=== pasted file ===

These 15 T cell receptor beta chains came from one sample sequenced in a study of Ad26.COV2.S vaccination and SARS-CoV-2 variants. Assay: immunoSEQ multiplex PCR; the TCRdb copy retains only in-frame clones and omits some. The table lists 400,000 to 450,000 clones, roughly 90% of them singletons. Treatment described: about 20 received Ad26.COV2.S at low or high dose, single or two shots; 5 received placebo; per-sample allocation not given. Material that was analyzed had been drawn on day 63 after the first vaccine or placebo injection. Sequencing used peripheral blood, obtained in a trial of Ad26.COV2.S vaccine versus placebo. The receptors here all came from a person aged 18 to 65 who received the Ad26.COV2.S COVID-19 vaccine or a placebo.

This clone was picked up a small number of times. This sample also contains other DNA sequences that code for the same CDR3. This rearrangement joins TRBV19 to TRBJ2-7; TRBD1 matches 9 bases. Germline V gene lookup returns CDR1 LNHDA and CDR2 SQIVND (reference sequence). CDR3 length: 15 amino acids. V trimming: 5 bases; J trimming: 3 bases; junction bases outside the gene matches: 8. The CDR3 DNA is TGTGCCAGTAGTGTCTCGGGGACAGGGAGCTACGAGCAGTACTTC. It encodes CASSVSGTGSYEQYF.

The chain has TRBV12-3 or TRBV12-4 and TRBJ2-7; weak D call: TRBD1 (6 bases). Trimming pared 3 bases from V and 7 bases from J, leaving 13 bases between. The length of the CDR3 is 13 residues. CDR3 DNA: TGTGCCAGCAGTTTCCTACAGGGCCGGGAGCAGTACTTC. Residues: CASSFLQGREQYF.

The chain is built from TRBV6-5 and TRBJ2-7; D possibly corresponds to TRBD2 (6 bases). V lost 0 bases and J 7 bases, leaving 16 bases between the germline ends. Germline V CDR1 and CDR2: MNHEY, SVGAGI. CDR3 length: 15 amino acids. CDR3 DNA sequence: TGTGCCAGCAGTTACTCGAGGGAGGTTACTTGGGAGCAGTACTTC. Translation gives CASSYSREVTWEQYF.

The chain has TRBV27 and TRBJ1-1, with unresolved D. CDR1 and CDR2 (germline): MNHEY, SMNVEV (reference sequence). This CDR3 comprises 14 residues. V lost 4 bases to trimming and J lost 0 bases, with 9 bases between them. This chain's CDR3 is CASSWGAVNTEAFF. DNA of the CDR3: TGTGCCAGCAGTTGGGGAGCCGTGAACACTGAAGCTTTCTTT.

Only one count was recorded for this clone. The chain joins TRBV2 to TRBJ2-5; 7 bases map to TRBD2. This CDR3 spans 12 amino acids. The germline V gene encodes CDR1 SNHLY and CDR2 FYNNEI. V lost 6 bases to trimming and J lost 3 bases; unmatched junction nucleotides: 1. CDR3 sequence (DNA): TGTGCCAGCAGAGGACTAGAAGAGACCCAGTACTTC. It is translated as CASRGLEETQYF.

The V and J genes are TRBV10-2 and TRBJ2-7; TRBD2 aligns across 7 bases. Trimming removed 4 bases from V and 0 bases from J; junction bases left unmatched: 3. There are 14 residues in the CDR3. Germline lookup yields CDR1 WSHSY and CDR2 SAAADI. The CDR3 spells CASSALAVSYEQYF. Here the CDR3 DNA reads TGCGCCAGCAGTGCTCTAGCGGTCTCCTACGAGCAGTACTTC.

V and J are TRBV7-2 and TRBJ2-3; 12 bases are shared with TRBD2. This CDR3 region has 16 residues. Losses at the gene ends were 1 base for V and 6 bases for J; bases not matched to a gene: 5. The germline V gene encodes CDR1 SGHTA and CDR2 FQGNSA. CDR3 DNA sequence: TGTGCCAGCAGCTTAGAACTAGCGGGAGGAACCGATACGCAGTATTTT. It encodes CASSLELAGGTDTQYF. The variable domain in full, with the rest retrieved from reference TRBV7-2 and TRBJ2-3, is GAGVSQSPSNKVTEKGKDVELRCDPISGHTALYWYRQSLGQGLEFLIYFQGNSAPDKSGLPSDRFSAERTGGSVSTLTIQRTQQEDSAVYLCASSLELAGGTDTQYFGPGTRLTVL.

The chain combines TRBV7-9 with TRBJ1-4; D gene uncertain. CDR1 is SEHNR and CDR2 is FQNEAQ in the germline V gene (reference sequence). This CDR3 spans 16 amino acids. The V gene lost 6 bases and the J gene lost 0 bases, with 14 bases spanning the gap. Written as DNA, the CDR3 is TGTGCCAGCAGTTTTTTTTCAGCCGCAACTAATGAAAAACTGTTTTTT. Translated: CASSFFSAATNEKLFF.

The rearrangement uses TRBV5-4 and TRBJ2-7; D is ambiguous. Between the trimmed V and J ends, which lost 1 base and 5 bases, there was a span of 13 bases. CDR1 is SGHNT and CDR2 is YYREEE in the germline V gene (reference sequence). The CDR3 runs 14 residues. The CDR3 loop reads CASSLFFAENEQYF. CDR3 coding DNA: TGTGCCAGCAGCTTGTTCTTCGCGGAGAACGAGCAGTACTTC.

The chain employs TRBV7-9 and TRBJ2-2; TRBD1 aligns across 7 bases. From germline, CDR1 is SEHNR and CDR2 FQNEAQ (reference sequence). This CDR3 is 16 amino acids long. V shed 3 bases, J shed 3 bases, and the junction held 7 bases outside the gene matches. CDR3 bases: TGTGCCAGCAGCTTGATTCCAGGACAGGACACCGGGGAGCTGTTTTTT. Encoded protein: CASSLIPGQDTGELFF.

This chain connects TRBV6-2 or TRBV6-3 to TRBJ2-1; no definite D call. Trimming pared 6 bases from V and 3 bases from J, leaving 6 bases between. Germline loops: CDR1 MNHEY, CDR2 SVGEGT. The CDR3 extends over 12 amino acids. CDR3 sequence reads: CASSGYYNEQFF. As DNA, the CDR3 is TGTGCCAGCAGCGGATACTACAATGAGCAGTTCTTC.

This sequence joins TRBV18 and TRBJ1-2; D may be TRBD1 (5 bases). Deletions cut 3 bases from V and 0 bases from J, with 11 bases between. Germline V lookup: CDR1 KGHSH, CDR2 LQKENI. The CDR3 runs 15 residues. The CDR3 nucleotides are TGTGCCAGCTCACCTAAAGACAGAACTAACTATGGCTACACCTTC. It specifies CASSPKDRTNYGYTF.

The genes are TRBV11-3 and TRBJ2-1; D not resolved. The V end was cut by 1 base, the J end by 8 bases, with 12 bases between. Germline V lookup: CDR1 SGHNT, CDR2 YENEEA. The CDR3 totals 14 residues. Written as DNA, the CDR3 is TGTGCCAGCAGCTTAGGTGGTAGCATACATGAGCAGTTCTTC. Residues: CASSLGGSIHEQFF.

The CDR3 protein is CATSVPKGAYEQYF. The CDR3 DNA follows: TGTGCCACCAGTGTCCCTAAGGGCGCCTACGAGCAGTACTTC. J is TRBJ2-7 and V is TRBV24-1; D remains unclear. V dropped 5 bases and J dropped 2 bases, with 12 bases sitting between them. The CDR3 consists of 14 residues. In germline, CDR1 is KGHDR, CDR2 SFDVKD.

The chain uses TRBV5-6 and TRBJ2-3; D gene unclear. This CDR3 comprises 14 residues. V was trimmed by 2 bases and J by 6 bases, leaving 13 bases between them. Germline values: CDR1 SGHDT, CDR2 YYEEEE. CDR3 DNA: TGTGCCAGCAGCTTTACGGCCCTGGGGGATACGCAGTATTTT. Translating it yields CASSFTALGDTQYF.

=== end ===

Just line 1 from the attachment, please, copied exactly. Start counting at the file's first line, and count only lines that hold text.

These 15 T cell receptor beta chains came from one sample sequenced in a study of Ad26.COV2.S vaccination and SARS-CoV-2 variants. Assay: immunoSEQ multiplex PCR; the TCRdb copy retains only in-frame clones and omits some. The table lists 400,000 to 450,000 clones, roughly 90% of them singletons. Treatment described: about 20 received Ad26.COV2.S at low or high dose, single or two shots; 5 received placebo; per-sample allocation not given. Material that was analyzed had been drawn on day 63 after the first vaccine or placebo injection. Sequencing used peripheral blood, obtained in a trial of Ad26.COV2.S vaccine versus placebo. The receptors here all came from a person aged 18 to 65 who received the Ad26.COV2.S COVID-19 vaccine or a placebo.